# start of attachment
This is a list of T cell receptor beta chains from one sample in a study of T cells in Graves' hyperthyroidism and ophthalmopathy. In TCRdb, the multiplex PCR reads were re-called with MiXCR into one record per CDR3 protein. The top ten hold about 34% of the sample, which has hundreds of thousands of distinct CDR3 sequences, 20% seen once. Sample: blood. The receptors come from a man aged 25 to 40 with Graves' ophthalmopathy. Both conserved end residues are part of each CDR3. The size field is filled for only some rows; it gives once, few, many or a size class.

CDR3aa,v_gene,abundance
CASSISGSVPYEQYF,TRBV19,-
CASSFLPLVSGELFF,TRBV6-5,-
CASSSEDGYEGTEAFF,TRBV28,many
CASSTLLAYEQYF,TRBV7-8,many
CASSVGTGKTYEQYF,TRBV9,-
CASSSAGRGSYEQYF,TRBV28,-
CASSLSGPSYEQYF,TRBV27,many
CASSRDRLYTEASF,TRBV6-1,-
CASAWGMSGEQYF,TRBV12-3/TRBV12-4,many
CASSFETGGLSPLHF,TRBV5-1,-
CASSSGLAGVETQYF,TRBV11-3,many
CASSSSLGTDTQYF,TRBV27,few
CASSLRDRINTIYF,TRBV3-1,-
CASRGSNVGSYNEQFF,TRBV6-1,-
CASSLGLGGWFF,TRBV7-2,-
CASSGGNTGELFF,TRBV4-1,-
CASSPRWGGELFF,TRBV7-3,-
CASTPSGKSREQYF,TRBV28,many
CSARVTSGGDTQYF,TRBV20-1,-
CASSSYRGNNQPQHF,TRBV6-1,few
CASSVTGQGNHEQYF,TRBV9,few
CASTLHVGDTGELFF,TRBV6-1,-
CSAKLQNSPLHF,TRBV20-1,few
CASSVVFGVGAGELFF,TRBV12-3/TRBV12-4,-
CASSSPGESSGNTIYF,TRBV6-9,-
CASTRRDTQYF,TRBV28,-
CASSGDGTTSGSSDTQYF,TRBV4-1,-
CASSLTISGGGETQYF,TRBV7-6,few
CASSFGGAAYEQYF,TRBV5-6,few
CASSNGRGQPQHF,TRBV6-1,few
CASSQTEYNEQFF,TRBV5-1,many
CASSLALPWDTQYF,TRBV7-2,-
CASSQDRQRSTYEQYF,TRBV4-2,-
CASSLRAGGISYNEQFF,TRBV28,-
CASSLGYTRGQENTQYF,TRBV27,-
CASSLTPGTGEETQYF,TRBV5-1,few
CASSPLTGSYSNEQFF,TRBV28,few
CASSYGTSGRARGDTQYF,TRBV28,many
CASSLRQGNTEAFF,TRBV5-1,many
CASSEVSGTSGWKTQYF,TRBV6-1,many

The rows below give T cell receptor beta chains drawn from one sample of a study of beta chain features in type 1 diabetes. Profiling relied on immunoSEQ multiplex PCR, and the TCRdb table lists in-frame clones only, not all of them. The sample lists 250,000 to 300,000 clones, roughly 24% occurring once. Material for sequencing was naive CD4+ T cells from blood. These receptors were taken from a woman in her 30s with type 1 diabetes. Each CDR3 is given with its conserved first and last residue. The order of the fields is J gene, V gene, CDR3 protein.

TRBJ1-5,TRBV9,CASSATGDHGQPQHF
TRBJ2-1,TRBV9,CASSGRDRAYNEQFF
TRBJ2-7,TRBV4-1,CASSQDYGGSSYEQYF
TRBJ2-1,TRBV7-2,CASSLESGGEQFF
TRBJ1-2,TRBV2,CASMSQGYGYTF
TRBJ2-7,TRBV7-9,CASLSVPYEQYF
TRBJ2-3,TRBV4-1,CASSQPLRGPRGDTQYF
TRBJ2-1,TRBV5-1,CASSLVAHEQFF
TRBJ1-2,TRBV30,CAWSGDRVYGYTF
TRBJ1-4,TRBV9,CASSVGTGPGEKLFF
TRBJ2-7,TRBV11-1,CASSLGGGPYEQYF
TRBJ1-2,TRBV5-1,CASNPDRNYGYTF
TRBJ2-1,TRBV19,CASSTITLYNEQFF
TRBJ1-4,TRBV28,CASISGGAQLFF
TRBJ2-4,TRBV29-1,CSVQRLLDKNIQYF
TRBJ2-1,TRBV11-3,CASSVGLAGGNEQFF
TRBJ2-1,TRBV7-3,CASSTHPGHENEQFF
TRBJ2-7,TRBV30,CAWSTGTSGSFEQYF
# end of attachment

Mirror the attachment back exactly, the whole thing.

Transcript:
This is a list of T cell receptor beta chains from one sample in a study of T cells in Graves' hyperthyroidism and ophthalmopathy. In TCRdb, the multiplex PCR reads were re-called with MiXCR into one record per CDR3 protein. The top ten hold about 34% of the sample, which has hundreds of thousands of distinct CDR3 sequences, 20% seen once. Sample: blood. The receptors come from a man aged 25 to 40 with Graves' ophthalmopathy. Both conserved end residues are part of each CDR3. The size field is filled for only some rows; it gives once, few, many or a size class.

CDR3aa,v_gene,abundance
CASSISGSVPYEQYF,TRBV19,-
CASSFLPLVSGELFF,TRBV6-5,-
CASSSEDGYEGTEAFF,TRBV28,many
CASSTLLAYEQYF,TRBV7-8,many
CASSVGTGKTYEQYF,TRBV9,-
CASSSAGRGSYEQYF,TRBV28,-
CASSLSGPSYEQYF,TRBV27,many
CASSRDRLYTEASF,TRBV6-1,-
CASAWGMSGEQYF,TRBV12-3/TRBV12-4,many
CASSFETGGLSPLHF,TRBV5-1,-
CASSSGLAGVETQYF,TRBV11-3,many
CASSSSLGTDTQYF,TRBV27,few
CASSLRDRINTIYF,TRBV3-1,-
CASRGSNVGSYNEQFF,TRBV6-1,-
CASSLGLGGWFF,TRBV7-2,-
CASSGGNTGELFF,TRBV4-1,-
CASSPRWGGELFF,TRBV7-3,-
CASTPSGKSREQYF,TRBV28,many
CSARVTSGGDTQYF,TRBV20-1,-
CASSSYRGNNQPQHF,TRBV6-1,few
CASSVTGQGNHEQYF,TRBV9,few
CASTLHVGDTGELFF,TRBV6-1,-
CSAKLQNSPLHF,TRBV20-1,few
CASSVVFGVGAGELFF,TRBV12-3/TRBV12-4,-
CASSSPGESSGNTIYF,TRBV6-9,-
CASTRRDTQYF,TRBV28,-
CASSGDGTTSGSSDTQYF,TRBV4-1,-
CASSLTISGGGETQYF,TRBV7-6,few
CASSFGGAAYEQYF,TRBV5-6,few
CASSNGRGQPQHF,TRBV6-1,few
CASSQTEYNEQFF,TRBV5-1,many
CASSLALPWDTQYF,TRBV7-2,-
CASSQDRQRSTYEQYF,TRBV4-2,-
CASSLRAGGISYNEQFF,TRBV28,-
CASSLGYTRGQENTQYF,TRBV27,-
CASSLTPGTGEETQYF,TRBV5-1,few
CASSPLTGSYSNEQFF,TRBV28,few
CASSYGTSGRARGDTQYF,TRBV28,many
CASSLRQGNTEAFF,TRBV5-1,many
CASSEVSGTSGWKTQYF,TRBV6-1,many

The rows below give T cell receptor beta chains drawn from one sample of a study of beta chain features in type 1 diabetes. Profiling relied on immunoSEQ multiplex PCR, and the TCRdb table lists in-frame clones only, not all of them. The sample lists 250,000 to 300,000 clones, roughly 24% occurring once. Material for sequencing was naive CD4+ T cells from blood. These receptors were taken from a woman in her 30s with type 1 diabetes. Each CDR3 is given with its conserved first and last residue. The order of the fields is J gene, V gene, CDR3 protein.

TRBJ1-5,TRBV9,CASSATGDHGQPQHF
TRBJ2-1,TRBV9,CASSGRDRAYNEQFF
TRBJ2-7,TRBV4-1,CASSQDYGGSSYEQYF
TRBJ2-1,TRBV7-2,CASSLESGGEQFF
TRBJ1-2,TRBV2,CASMSQGYGYTF
TRBJ2-7,TRBV7-9,CASLSVPYEQYF
TRBJ2-3,TRBV4-1,CASSQPLRGPRGDTQYF
TRBJ2-1,TRBV5-1,CASSLVAHEQFF
TRBJ1-2,TRBV30,CAWSGDRVYGYTF
TRBJ1-4,TRBV9,CASSVGTGPGEKLFF
TRBJ2-7,TRBV11-1,CASSLGGGPYEQYF
TRBJ1-2,TRBV5-1,CASNPDRNYGYTF
TRBJ2-1,TRBV19,CASSTITLYNEQFF
TRBJ1-4,TRBV28,CASISGGAQLFF
TRBJ2-4,TRBV29-1,CSVQRLLDKNIQYF
TRBJ2-1,TRBV11-3,CASSVGLAGGNEQFF
TRBJ2-1,TRBV7-3,CASSTHPGHENEQFF
TRBJ2-7,TRBV30,CAWSTGTSGSFEQYF